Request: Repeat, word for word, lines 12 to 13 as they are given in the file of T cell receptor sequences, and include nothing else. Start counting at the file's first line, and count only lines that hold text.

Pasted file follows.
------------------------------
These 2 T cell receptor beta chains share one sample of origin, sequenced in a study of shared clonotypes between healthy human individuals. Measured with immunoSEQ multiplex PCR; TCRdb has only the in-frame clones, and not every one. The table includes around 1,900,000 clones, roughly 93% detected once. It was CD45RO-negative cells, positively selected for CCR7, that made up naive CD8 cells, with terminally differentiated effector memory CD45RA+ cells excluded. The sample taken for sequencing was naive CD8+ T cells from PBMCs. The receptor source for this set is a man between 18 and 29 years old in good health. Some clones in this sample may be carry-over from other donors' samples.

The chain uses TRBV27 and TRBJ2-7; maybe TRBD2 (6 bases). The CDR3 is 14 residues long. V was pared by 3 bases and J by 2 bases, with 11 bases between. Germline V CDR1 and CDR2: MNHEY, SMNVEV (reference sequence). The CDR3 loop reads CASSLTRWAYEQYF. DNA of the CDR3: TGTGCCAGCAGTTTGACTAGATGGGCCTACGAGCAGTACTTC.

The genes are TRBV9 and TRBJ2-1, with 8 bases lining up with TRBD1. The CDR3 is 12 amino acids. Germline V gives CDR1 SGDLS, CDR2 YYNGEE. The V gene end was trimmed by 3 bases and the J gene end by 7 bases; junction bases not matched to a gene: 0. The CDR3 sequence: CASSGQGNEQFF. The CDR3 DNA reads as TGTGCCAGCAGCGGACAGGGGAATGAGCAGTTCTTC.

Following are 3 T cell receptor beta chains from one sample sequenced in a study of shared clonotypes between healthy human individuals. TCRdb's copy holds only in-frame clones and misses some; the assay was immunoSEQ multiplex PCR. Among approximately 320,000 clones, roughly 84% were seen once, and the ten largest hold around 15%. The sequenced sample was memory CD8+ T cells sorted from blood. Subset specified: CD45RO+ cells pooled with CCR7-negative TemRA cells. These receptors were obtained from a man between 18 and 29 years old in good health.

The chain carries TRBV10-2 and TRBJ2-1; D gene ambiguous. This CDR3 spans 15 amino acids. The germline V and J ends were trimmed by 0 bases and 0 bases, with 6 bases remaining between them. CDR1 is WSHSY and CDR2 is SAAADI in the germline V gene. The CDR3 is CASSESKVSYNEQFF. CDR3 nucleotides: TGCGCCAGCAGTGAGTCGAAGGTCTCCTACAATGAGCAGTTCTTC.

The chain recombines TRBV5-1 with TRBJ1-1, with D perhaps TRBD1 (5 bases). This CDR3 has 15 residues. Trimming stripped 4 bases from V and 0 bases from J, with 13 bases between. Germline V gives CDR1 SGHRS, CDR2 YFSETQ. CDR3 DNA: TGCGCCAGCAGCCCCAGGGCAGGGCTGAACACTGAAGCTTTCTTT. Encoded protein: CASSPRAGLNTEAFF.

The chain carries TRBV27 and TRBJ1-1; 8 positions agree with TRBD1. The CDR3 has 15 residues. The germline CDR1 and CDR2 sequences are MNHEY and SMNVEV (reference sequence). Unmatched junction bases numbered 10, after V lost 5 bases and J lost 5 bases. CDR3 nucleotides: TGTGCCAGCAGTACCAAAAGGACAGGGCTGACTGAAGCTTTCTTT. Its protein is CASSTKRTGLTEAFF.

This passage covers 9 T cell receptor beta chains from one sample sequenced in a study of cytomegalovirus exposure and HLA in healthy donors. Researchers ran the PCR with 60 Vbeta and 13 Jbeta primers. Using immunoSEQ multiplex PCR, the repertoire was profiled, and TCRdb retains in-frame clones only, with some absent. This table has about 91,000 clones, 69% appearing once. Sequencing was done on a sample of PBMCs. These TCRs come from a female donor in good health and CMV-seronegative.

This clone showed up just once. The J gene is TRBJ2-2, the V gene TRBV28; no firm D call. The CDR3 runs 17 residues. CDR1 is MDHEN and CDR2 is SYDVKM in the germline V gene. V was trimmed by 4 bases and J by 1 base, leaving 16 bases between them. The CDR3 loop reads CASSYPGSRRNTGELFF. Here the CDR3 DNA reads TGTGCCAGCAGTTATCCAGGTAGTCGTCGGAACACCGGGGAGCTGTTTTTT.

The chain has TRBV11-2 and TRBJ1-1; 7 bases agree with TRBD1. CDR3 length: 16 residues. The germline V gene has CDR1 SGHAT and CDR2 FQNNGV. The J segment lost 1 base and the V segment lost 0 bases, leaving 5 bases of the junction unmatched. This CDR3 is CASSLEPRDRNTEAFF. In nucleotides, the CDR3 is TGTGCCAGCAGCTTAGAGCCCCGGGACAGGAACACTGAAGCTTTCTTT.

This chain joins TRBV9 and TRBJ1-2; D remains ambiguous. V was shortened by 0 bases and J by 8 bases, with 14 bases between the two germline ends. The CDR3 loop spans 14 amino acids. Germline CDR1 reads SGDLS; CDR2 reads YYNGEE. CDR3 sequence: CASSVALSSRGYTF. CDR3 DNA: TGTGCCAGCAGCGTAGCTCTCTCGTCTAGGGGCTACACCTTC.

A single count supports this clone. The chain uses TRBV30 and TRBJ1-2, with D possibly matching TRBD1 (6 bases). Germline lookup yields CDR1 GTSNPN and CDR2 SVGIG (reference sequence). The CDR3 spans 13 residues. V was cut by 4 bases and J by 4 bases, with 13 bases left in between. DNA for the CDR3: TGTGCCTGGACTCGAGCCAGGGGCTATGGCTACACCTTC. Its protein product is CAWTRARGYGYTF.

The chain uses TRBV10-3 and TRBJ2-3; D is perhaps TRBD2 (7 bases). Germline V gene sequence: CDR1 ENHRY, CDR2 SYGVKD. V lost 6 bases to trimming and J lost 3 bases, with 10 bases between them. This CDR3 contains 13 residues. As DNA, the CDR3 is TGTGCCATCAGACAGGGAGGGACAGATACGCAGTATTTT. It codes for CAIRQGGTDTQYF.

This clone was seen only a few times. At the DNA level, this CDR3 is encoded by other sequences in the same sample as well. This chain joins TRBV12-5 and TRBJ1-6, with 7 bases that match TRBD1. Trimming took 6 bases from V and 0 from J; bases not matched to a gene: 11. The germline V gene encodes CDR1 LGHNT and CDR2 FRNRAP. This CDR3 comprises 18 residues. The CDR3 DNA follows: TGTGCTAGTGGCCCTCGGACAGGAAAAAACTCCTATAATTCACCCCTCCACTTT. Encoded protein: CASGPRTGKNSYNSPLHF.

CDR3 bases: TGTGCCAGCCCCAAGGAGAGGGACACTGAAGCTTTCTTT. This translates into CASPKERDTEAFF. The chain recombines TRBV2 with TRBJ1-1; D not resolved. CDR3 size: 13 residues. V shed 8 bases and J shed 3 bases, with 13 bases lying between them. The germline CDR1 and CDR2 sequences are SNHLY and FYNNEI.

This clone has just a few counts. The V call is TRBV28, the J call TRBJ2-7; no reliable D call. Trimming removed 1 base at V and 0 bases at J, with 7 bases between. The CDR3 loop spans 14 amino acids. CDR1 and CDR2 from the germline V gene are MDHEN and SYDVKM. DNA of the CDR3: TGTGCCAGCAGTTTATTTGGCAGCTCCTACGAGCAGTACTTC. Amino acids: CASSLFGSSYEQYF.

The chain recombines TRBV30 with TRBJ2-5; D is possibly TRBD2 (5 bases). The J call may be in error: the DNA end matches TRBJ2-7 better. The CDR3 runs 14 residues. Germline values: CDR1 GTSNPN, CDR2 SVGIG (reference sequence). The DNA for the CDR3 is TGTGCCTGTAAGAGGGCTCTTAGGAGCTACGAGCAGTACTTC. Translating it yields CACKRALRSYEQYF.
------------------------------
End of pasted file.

A single count supports this clone. The chain uses TRBV30 and TRBJ1-2, with D possibly matching TRBD1 (6 bases). Germline lookup yields CDR1 GTSNPN and CDR2 SVGIG (reference sequence). The CDR3 spans 13 residues. V was cut by 4 bases and J by 4 bases, with 13 bases left in between. DNA for the CDR3: TGTGCCTGGACTCGAGCCAGGGGCTATGGCTACACCTTC. Its protein product is CAWTRARGYGYTF.

The chain uses TRBV10-3 and TRBJ2-3; D is perhaps TRBD2 (7 bases). Germline V gene sequence: CDR1 ENHRY, CDR2 SYGVKD. V lost 6 bases to trimming and J lost 3 bases, with 10 bases between them. This CDR3 contains 13 residues. As DNA, the CDR3 is TGTGCCATCAGACAGGGAGGGACAGATACGCAGTATTTT. It codes for CAIRQGGTDTQYF.